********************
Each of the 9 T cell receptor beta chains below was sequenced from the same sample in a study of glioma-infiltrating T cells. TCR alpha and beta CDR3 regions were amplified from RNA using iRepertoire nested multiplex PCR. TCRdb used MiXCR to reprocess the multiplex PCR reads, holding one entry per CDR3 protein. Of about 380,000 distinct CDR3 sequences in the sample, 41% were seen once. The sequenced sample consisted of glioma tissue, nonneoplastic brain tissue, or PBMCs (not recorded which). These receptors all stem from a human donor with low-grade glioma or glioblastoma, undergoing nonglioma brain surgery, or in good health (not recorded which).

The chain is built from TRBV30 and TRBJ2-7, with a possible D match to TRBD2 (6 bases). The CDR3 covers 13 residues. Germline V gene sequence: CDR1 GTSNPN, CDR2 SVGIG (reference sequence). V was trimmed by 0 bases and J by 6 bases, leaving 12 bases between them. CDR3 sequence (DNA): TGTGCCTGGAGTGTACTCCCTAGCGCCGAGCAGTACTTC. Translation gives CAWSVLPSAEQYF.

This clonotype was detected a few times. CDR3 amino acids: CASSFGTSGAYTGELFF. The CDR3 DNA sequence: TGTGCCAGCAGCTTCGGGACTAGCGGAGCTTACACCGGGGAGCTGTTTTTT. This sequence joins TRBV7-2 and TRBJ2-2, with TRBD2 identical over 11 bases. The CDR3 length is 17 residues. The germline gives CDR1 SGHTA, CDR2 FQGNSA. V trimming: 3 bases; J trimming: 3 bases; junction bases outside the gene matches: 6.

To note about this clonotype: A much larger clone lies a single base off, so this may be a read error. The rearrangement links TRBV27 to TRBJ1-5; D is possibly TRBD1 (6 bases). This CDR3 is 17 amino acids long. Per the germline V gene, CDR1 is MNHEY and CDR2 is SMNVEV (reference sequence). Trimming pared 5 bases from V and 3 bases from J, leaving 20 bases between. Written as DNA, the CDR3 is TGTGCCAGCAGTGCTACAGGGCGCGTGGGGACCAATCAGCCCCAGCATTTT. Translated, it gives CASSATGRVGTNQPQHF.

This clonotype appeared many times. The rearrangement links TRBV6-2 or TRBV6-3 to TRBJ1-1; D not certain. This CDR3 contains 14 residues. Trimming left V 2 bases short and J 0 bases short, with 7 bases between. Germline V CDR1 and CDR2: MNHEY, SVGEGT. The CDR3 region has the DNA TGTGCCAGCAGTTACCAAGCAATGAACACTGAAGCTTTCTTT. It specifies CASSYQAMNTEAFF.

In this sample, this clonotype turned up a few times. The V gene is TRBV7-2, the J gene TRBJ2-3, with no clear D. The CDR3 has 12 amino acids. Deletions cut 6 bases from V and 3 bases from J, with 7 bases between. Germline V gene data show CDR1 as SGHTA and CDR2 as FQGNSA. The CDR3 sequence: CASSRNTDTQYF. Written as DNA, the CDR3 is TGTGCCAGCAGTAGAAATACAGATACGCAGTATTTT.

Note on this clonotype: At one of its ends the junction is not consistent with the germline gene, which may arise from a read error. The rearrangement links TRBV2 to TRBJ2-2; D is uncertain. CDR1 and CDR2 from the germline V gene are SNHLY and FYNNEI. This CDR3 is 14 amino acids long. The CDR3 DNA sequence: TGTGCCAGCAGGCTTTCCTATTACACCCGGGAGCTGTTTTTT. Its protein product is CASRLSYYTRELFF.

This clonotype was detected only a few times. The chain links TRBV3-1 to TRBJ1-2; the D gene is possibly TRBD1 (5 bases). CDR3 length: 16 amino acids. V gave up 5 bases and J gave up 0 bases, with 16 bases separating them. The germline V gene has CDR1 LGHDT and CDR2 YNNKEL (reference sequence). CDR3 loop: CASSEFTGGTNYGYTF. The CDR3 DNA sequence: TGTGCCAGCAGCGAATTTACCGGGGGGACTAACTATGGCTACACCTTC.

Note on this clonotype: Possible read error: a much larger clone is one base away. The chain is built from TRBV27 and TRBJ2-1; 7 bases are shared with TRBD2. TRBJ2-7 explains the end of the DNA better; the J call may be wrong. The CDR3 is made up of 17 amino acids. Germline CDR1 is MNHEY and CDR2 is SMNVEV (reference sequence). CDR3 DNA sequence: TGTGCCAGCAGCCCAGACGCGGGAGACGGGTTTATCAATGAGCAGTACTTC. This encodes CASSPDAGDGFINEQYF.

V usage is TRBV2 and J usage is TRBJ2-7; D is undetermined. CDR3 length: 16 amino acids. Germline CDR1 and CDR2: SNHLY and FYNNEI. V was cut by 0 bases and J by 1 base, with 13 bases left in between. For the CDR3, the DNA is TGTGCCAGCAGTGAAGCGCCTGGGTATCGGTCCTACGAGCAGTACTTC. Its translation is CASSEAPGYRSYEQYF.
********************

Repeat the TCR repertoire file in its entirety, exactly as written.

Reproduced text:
Each of the 9 T cell receptor beta chains below was sequenced from the same sample in a study of glioma-infiltrating T cells. TCR alpha and beta CDR3 regions were amplified from RNA using iRepertoire nested multiplex PCR. TCRdb used MiXCR to reprocess the multiplex PCR reads, holding one entry per CDR3 protein. Of about 380,000 distinct CDR3 sequences in the sample, 41% were seen once. The sequenced sample consisted of glioma tissue, nonneoplastic brain tissue, or PBMCs (not recorded which). These receptors all stem from a human donor with low-grade glioma or glioblastoma, undergoing nonglioma brain surgery, or in good health (not recorded which).

The chain is built from TRBV30 and TRBJ2-7, with a possible D match to TRBD2 (6 bases). The CDR3 covers 13 residues. Germline V gene sequence: CDR1 GTSNPN, CDR2 SVGIG (reference sequence). V was trimmed by 0 bases and J by 6 bases, leaving 12 bases between them. CDR3 sequence (DNA): TGTGCCTGGAGTGTACTCCCTAGCGCCGAGCAGTACTTC. Translation gives CAWSVLPSAEQYF.

This clonotype was detected a few times. CDR3 amino acids: CASSFGTSGAYTGELFF. The CDR3 DNA sequence: TGTGCCAGCAGCTTCGGGACTAGCGGAGCTTACACCGGGGAGCTGTTTTTT. This sequence joins TRBV7-2 and TRBJ2-2, with TRBD2 identical over 11 bases. The CDR3 length is 17 residues. The germline gives CDR1 SGHTA, CDR2 FQGNSA. V trimming: 3 bases; J trimming: 3 bases; junction bases outside the gene matches: 6.

To note about this clonotype: A much larger clone lies a single base off, so this may be a read error. The rearrangement links TRBV27 to TRBJ1-5; D is possibly TRBD1 (6 bases). This CDR3 is 17 amino acids long. Per the germline V gene, CDR1 is MNHEY and CDR2 is SMNVEV (reference sequence). Trimming pared 5 bases from V and 3 bases from J, leaving 20 bases between. Written as DNA, the CDR3 is TGTGCCAGCAGTGCTACAGGGCGCGTGGGGACCAATCAGCCCCAGCATTTT. Translated, it gives CASSATGRVGTNQPQHF.

This clonotype appeared many times. The rearrangement links TRBV6-2 or TRBV6-3 to TRBJ1-1; D not certain. This CDR3 contains 14 residues. Trimming left V 2 bases short and J 0 bases short, with 7 bases between. Germline V CDR1 and CDR2: MNHEY, SVGEGT. The CDR3 region has the DNA TGTGCCAGCAGTTACCAAGCAATGAACACTGAAGCTTTCTTT. It specifies CASSYQAMNTEAFF.

In this sample, this clonotype turned up a few times. The V gene is TRBV7-2, the J gene TRBJ2-3, with no clear D. The CDR3 has 12 amino acids. Deletions cut 6 bases from V and 3 bases from J, with 7 bases between. Germline V gene data show CDR1 as SGHTA and CDR2 as FQGNSA. The CDR3 sequence: CASSRNTDTQYF. Written as DNA, the CDR3 is TGTGCCAGCAGTAGAAATACAGATACGCAGTATTTT.

Note on this clonotype: At one of its ends the junction is not consistent with the germline gene, which may arise from a read error. The rearrangement links TRBV2 to TRBJ2-2; D is uncertain. CDR1 and CDR2 from the germline V gene are SNHLY and FYNNEI. This CDR3 is 14 amino acids long. The CDR3 DNA sequence: TGTGCCAGCAGGCTTTCCTATTACACCCGGGAGCTGTTTTTT. Its protein product is CASRLSYYTRELFF.

This clonotype was detected only a few times. The chain links TRBV3-1 to TRBJ1-2; the D gene is possibly TRBD1 (5 bases). CDR3 length: 16 amino acids. V gave up 5 bases and J gave up 0 bases, with 16 bases separating them. The germline V gene has CDR1 LGHDT and CDR2 YNNKEL (reference sequence). CDR3 loop: CASSEFTGGTNYGYTF. The CDR3 DNA sequence: TGTGCCAGCAGCGAATTTACCGGGGGGACTAACTATGGCTACACCTTC.

Note on this clonotype: Possible read error: a much larger clone is one base away. The chain is built from TRBV27 and TRBJ2-1; 7 bases are shared with TRBD2. TRBJ2-7 explains the end of the DNA better; the J call may be wrong. The CDR3 is made up of 17 amino acids. Germline CDR1 is MNHEY and CDR2 is SMNVEV (reference sequence). CDR3 DNA sequence: TGTGCCAGCAGCCCAGACGCGGGAGACGGGTTTATCAATGAGCAGTACTTC. This encodes CASSPDAGDGFINEQYF.

V usage is TRBV2 and J usage is TRBJ2-7; D is undetermined. CDR3 length: 16 amino acids. Germline CDR1 and CDR2: SNHLY and FYNNEI. V was cut by 0 bases and J by 1 base, with 13 bases left in between. For the CDR3, the DNA is TGTGCCAGCAGTGAAGCGCCTGGGTATCGGTCCTACGAGCAGTACTTC. Its translation is CASSEAPGYRSYEQYF.